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Passthrough Estimates and the Choice of an Exchange Rate Index

  • Patricia S. Pollard
  • Cletus C. Coughlin

We examine exchange rate passthrough into US import prices for 29 manufacturing industries using eight exchange rate indexes. These indexes vary by the number of currencies included; whether the weight on each currency is based on total trade with the United States or solely imports; and, whether the weights vary by industry. Our results indicate that passthrough is generally incomplete but varies across industries. Moreover, passthrough is sensitive to the exchange rate index. Using bootstrapped J -tests we show that major currency indexes perform better than their broad currency counterparts. When using a major currency index, industry-specific exchange rate indexes are preferred to aggregate indexes. Copyright � 2006 The Authors; Journal compilation � 2006 Blackwell Publishing Ltd.

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Article provided by Wiley Blackwell in its journal Review of International Economics.

Volume (Year): 14 (2006)
Issue (Month): 4 (09)
Pages: 535-553

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Handle: RePEc:bla:reviec:v:14:y:2006:i:4:p:535-553
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  1. Giovanni P. Olivei, 2002. "Exchange rates and the prices of manufacturing products imported into the United States," New England Economic Review, Federal Reserve Bank of Boston, issue Q 1, pages 3 - 18.
  2. Giancarlo Corsetti & Luca Dedola, 2002. "Macroeconomics of international price discrimination," International Finance Discussion Papers 744, Board of Governors of the Federal Reserve System (U.S.).
  3. Feinberg, Robert M, 1991. "The Choice of Exchange-Rate Index and Domestic Price Passthrough," Journal of Industrial Economics, Wiley Blackwell, vol. 39(4), pages 409-20, June.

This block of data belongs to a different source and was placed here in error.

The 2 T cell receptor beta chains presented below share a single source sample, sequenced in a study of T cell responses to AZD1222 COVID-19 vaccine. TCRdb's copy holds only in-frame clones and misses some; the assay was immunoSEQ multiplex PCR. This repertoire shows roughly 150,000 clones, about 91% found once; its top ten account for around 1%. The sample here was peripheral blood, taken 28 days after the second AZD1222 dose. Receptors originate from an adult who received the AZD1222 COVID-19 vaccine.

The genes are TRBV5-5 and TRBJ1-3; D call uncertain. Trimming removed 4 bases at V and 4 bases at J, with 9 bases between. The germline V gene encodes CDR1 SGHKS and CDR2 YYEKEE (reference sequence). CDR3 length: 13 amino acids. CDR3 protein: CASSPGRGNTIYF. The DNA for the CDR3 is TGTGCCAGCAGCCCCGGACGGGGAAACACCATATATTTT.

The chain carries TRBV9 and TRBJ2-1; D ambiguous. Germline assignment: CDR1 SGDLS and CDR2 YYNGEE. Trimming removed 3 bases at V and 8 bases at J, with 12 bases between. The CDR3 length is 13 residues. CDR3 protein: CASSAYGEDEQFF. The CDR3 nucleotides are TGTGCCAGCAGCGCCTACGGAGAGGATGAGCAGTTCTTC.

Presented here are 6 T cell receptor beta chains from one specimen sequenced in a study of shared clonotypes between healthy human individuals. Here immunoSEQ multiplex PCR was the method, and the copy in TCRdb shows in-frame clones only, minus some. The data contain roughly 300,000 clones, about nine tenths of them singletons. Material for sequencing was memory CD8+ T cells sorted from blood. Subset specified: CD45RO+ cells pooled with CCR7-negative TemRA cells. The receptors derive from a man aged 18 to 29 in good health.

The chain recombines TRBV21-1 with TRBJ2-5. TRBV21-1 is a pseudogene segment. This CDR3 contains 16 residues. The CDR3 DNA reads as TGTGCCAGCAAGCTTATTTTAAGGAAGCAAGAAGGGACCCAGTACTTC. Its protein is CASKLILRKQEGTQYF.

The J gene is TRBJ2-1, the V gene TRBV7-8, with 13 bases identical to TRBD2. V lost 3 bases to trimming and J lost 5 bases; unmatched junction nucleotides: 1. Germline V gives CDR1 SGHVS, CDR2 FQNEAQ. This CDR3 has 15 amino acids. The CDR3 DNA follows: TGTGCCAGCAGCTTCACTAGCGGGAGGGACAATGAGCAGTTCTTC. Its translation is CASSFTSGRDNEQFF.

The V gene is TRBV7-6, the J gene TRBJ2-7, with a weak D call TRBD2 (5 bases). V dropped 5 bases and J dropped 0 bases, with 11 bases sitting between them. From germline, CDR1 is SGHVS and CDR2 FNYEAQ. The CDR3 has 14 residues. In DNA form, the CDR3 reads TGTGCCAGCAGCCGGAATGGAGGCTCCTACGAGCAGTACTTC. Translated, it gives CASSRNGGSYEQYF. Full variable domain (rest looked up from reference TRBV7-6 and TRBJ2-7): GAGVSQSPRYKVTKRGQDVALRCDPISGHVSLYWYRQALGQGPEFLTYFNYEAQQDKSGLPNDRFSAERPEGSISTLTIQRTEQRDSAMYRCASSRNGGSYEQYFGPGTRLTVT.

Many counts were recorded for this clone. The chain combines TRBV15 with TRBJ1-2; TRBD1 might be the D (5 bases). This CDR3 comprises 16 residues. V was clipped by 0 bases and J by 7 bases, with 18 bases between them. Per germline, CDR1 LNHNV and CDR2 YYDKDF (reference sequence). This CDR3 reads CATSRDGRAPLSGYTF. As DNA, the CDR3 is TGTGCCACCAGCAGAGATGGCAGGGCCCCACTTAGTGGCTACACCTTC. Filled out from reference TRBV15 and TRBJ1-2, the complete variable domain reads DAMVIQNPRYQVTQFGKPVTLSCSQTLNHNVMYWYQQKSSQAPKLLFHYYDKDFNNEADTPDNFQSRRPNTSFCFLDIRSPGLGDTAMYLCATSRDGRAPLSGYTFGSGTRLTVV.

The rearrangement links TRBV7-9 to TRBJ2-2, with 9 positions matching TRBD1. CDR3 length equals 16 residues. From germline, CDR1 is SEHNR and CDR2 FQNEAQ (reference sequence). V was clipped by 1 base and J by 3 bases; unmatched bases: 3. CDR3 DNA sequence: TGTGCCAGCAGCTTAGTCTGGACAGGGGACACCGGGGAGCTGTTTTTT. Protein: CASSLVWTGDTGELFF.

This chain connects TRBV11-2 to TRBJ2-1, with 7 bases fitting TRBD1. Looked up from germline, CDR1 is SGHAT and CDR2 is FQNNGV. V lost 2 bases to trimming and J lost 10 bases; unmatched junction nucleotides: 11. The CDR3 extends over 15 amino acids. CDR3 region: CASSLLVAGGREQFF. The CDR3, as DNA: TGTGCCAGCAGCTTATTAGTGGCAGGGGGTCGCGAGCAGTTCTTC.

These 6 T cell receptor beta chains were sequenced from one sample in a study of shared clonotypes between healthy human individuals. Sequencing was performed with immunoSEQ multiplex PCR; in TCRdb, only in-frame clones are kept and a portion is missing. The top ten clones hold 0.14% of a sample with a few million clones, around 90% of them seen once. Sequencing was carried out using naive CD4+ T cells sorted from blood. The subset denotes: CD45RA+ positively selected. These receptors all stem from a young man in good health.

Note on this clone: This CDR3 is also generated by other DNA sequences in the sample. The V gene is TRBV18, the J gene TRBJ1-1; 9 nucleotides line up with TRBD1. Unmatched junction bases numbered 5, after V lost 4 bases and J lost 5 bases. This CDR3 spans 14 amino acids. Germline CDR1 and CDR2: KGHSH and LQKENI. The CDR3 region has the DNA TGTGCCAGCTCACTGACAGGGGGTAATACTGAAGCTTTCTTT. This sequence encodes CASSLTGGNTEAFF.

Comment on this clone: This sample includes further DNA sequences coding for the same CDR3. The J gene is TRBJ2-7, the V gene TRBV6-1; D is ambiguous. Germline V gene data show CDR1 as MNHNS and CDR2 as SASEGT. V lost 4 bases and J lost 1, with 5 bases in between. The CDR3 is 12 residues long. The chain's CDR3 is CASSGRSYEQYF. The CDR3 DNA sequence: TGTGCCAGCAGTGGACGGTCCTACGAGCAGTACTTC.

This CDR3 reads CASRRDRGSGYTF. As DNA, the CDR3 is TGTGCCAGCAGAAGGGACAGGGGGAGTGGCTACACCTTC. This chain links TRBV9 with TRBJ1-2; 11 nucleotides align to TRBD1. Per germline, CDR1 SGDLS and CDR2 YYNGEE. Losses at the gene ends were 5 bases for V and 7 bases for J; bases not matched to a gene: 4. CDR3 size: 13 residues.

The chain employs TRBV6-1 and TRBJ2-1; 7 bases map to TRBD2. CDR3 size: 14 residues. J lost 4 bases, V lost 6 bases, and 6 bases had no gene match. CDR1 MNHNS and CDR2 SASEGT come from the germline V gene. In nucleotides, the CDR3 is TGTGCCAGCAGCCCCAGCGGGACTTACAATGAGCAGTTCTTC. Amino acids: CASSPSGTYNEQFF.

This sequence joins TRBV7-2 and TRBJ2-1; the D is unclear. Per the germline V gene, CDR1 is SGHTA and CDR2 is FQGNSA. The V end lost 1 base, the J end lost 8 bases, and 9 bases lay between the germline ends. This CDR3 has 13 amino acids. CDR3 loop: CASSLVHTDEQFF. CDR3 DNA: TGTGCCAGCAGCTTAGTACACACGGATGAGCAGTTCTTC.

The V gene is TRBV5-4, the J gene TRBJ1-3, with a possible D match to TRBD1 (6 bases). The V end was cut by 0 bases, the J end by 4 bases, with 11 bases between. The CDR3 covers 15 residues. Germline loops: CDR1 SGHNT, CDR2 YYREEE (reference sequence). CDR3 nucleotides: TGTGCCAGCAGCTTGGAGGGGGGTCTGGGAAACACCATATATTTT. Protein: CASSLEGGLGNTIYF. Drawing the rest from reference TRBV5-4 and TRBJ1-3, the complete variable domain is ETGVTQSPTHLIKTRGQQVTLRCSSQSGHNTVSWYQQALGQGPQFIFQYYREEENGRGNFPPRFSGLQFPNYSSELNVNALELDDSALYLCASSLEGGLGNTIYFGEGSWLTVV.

4. Gron, Anne & Swenson, Deborah L, 1996. "Incomplete Exchange-Rate Pass-Through and Imperfect Competition: The Effect of Local Production," American Economic Review, American Economic Association, vol. 86(2), pages 71-76, May.
  5. Linda S. Goldberg, 2004. "Industry-specific exchange rates for the United States," Economic Policy Review, Federal Reserve Bank of New York, issue May, pages 1-16.
  6. Betts, Caroline & Devereux, Michael B., 2000. "Exchange rate dynamics in a model of pricing-to-market," Journal of International Economics, Elsevier, vol. 50(1), pages 215-244, February.
  7. Cletus C. Coughlin & Patricia S. Pollard, 1996. "A question of measurement: is the dollar rising or falling?," Review, Federal Reserve Bank of St. Louis, issue Jul, pages 3-18.
  8. Robert C. Feenstra, 1987. "Symmetric Pass-Through of Tariffs and Exchange Rates Under Imperfect Competition: An Empirical Test," NBER Working Papers 2453, National Bureau of Economic Research, Inc.
  9. Bernhofen, Daniel M. & Xu, Peng, 2000. "Exchange rates and market power: evidence from the petrochemical industry," Journal of International Economics, Elsevier, vol. 52(2), pages 283-297, December.
  10. Wing T. Woo, 1984. "Exchange Rates and the Prices of Nonfood, Nonfuel Products," Brookings Papers on Economic Activity, Economic Studies Program, The Brookings Institution, vol. 15(2), pages 511-536.
  11. Pinelopi Koujianou Goldberg & Michael M. Knetter, 1997. "Goods Prices and Exchange Rates: What Have We Learned?," Journal of Economic Literature, American Economic Association, vol. 35(3), pages 1243-1272, September.
  12. Jiawen Yang, 1992. "Exchange Rate Pass-Through in U.S. Manufacturing Industries," Working Papers 92-28, New York University, Leonard N. Stern School of Business, Department of Economics.
  13. Bruce A. Blonigen & Stephen E. Haynes, 2002. "Antidumping Investigations and the Pass-Through of Antidumping Duties and Exchange Rates," American Economic Review, American Economic Association, vol. 92(4), pages 1044-1061, September.
  14. Campa, Jose M. & Goldberg, Linda S., 2002. "Exchange rate pass-through into import prices: A macro or micro phenomenon?," IESE Research Papers D/475, IESE Business School.
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